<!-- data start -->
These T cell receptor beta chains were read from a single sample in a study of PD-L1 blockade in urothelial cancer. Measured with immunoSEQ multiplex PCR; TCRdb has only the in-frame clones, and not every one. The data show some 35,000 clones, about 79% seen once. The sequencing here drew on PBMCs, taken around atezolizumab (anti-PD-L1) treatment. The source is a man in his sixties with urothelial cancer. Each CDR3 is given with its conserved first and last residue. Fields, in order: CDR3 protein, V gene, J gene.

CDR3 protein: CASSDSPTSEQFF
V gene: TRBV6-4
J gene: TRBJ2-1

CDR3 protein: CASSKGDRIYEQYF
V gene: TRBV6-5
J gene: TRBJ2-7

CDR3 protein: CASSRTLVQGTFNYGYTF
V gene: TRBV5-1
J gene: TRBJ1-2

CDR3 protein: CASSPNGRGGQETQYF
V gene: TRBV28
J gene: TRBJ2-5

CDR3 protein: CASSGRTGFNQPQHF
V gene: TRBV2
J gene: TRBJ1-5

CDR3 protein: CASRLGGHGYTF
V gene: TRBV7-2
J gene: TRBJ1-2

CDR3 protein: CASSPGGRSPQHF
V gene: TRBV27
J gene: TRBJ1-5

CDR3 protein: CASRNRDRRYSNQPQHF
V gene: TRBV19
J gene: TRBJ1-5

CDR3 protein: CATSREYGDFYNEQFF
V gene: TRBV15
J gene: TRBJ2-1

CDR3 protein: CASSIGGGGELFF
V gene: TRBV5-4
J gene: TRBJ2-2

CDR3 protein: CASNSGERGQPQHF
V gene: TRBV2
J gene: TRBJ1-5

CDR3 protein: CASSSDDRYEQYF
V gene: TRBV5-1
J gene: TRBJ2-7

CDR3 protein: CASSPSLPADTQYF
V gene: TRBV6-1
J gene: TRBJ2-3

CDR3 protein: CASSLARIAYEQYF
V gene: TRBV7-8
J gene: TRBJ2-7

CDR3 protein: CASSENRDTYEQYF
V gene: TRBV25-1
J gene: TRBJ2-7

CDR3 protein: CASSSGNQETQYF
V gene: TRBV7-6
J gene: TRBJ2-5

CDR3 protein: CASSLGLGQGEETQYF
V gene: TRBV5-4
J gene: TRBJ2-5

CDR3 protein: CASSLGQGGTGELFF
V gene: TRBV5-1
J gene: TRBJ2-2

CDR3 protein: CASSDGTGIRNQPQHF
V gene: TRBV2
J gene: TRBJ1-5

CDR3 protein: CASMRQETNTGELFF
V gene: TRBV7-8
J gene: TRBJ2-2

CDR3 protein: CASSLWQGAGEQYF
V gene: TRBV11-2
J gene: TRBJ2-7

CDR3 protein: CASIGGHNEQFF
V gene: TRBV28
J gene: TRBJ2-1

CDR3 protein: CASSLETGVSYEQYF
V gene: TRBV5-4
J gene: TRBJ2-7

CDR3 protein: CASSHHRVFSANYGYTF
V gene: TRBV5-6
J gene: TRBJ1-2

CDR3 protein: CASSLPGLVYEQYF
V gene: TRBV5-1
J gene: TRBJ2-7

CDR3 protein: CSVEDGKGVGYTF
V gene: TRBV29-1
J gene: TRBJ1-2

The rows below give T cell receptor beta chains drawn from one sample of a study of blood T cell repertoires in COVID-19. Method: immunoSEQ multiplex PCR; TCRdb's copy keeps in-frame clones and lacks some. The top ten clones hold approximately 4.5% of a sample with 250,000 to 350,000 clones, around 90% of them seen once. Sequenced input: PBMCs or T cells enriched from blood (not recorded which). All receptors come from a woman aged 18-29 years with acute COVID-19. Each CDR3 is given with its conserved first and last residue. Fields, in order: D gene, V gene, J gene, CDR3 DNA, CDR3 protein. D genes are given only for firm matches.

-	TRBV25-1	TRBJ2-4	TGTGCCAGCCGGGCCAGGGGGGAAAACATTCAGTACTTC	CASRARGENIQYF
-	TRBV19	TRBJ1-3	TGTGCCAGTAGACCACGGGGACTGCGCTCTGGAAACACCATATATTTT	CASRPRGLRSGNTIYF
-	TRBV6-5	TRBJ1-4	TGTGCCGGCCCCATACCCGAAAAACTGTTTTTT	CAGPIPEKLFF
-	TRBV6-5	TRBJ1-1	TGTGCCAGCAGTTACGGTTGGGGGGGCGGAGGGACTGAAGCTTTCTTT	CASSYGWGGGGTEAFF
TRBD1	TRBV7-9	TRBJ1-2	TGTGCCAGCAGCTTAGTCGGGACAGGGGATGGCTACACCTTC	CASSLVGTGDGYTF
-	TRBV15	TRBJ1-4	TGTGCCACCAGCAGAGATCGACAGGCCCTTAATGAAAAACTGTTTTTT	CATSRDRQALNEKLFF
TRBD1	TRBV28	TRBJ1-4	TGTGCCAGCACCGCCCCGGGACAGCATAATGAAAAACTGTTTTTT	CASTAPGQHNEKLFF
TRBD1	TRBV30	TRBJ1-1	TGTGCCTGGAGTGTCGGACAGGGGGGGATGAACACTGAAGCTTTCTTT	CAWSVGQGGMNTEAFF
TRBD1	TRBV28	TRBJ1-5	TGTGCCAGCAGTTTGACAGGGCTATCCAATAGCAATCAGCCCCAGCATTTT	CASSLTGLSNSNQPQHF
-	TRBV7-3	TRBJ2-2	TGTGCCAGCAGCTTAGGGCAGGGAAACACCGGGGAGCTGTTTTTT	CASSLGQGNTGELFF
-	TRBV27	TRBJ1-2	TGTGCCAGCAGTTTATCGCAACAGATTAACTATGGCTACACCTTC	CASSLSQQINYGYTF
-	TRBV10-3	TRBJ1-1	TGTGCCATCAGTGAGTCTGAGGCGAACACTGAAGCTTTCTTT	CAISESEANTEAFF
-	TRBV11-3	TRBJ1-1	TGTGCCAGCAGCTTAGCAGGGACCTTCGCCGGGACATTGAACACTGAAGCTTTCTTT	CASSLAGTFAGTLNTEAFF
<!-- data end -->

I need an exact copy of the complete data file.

These T cell receptor beta chains were read from a single sample in a study of PD-L1 blockade in urothelial cancer. Measured with immunoSEQ multiplex PCR; TCRdb has only the in-frame clones, and not every one. The data show some 35,000 clones, about 79% seen once. The sequencing here drew on PBMCs, taken around atezolizumab (anti-PD-L1) treatment. The source is a man in his sixties with urothelial cancer. Each CDR3 is given with its conserved first and last residue. Fields, in order: CDR3 protein, V gene, J gene.

CDR3 protein: CASSDSPTSEQFF
V gene: TRBV6-4
J gene: TRBJ2-1

CDR3 protein: CASSKGDRIYEQYF
V gene: TRBV6-5
J gene: TRBJ2-7

CDR3 protein: CASSRTLVQGTFNYGYTF
V gene: TRBV5-1
J gene: TRBJ1-2

CDR3 protein: CASSPNGRGGQETQYF
V gene: TRBV28
J gene: TRBJ2-5

CDR3 protein: CASSGRTGFNQPQHF
V gene: TRBV2
J gene: TRBJ1-5

CDR3 protein: CASRLGGHGYTF
V gene: TRBV7-2
J gene: TRBJ1-2

CDR3 protein: CASSPGGRSPQHF
V gene: TRBV27
J gene: TRBJ1-5

CDR3 protein: CASRNRDRRYSNQPQHF
V gene: TRBV19
J gene: TRBJ1-5

CDR3 protein: CATSREYGDFYNEQFF
V gene: TRBV15
J gene: TRBJ2-1

CDR3 protein: CASSIGGGGELFF
V gene: TRBV5-4
J gene: TRBJ2-2

CDR3 protein: CASNSGERGQPQHF
V gene: TRBV2
J gene: TRBJ1-5

CDR3 protein: CASSSDDRYEQYF
V gene: TRBV5-1
J gene: TRBJ2-7

CDR3 protein: CASSPSLPADTQYF
V gene: TRBV6-1
J gene: TRBJ2-3

CDR3 protein: CASSLARIAYEQYF
V gene: TRBV7-8
J gene: TRBJ2-7

CDR3 protein: CASSENRDTYEQYF
V gene: TRBV25-1
J gene: TRBJ2-7

CDR3 protein: CASSSGNQETQYF
V gene: TRBV7-6
J gene: TRBJ2-5

CDR3 protein: CASSLGLGQGEETQYF
V gene: TRBV5-4
J gene: TRBJ2-5

CDR3 protein: CASSLGQGGTGELFF
V gene: TRBV5-1
J gene: TRBJ2-2

CDR3 protein: CASSDGTGIRNQPQHF
V gene: TRBV2
J gene: TRBJ1-5

CDR3 protein: CASMRQETNTGELFF
V gene: TRBV7-8
J gene: TRBJ2-2

CDR3 protein: CASSLWQGAGEQYF
V gene: TRBV11-2
J gene: TRBJ2-7

CDR3 protein: CASIGGHNEQFF
V gene: TRBV28
J gene: TRBJ2-1

CDR3 protein: CASSLETGVSYEQYF
V gene: TRBV5-4
J gene: TRBJ2-7

CDR3 protein: CASSHHRVFSANYGYTF
V gene: TRBV5-6
J gene: TRBJ1-2

CDR3 protein: CASSLPGLVYEQYF
V gene: TRBV5-1
J gene: TRBJ2-7

CDR3 protein: CSVEDGKGVGYTF
V gene: TRBV29-1
J gene: TRBJ1-2

The rows below give T cell receptor beta chains drawn from one sample of a study of blood T cell repertoires in COVID-19. Method: immunoSEQ multiplex PCR; TCRdb's copy keeps in-frame clones and lacks some. The top ten clones hold approximately 4.5% of a sample with 250,000 to 350,000 clones, around 90% of them seen once. Sequenced input: PBMCs or T cells enriched from blood (not recorded which). All receptors come from a woman aged 18-29 years with acute COVID-19. Each CDR3 is given with its conserved first and last residue. Fields, in order: D gene, V gene, J gene, CDR3 DNA, CDR3 protein. D genes are given only for firm matches.

-	TRBV25-1	TRBJ2-4	TGTGCCAGCCGGGCCAGGGGGGAAAACATTCAGTACTTC	CASRARGENIQYF
-	TRBV19	TRBJ1-3	TGTGCCAGTAGACCACGGGGACTGCGCTCTGGAAACACCATATATTTT	CASRPRGLRSGNTIYF
-	TRBV6-5	TRBJ1-4	TGTGCCGGCCCCATACCCGAAAAACTGTTTTTT	CAGPIPEKLFF
-	TRBV6-5	TRBJ1-1	TGTGCCAGCAGTTACGGTTGGGGGGGCGGAGGGACTGAAGCTTTCTTT	CASSYGWGGGGTEAFF
TRBD1	TRBV7-9	TRBJ1-2	TGTGCCAGCAGCTTAGTCGGGACAGGGGATGGCTACACCTTC	CASSLVGTGDGYTF
-	TRBV15	TRBJ1-4	TGTGCCACCAGCAGAGATCGACAGGCCCTTAATGAAAAACTGTTTTTT	CATSRDRQALNEKLFF
TRBD1	TRBV28	TRBJ1-4	TGTGCCAGCACCGCCCCGGGACAGCATAATGAAAAACTGTTTTTT	CASTAPGQHNEKLFF
TRBD1	TRBV30	TRBJ1-1	TGTGCCTGGAGTGTCGGACAGGGGGGGATGAACACTGAAGCTTTCTTT	CAWSVGQGGMNTEAFF
TRBD1	TRBV28	TRBJ1-5	TGTGCCAGCAGTTTGACAGGGCTATCCAATAGCAATCAGCCCCAGCATTTT	CASSLTGLSNSNQPQHF
-	TRBV7-3	TRBJ2-2	TGTGCCAGCAGCTTAGGGCAGGGAAACACCGGGGAGCTGTTTTTT	CASSLGQGNTGELFF
-	TRBV27	TRBJ1-2	TGTGCCAGCAGTTTATCGCAACAGATTAACTATGGCTACACCTTC	CASSLSQQINYGYTF
-	TRBV10-3	TRBJ1-1	TGTGCCATCAGTGAGTCTGAGGCGAACACTGAAGCTTTCTTT	CAISESEANTEAFF
-	TRBV11-3	TRBJ1-1	TGTGCCAGCAGCTTAGCAGGGACCTTCGCCGGGACATTGAACACTGAAGCTTTCTTT	CASSLAGTFAGTLNTEAFF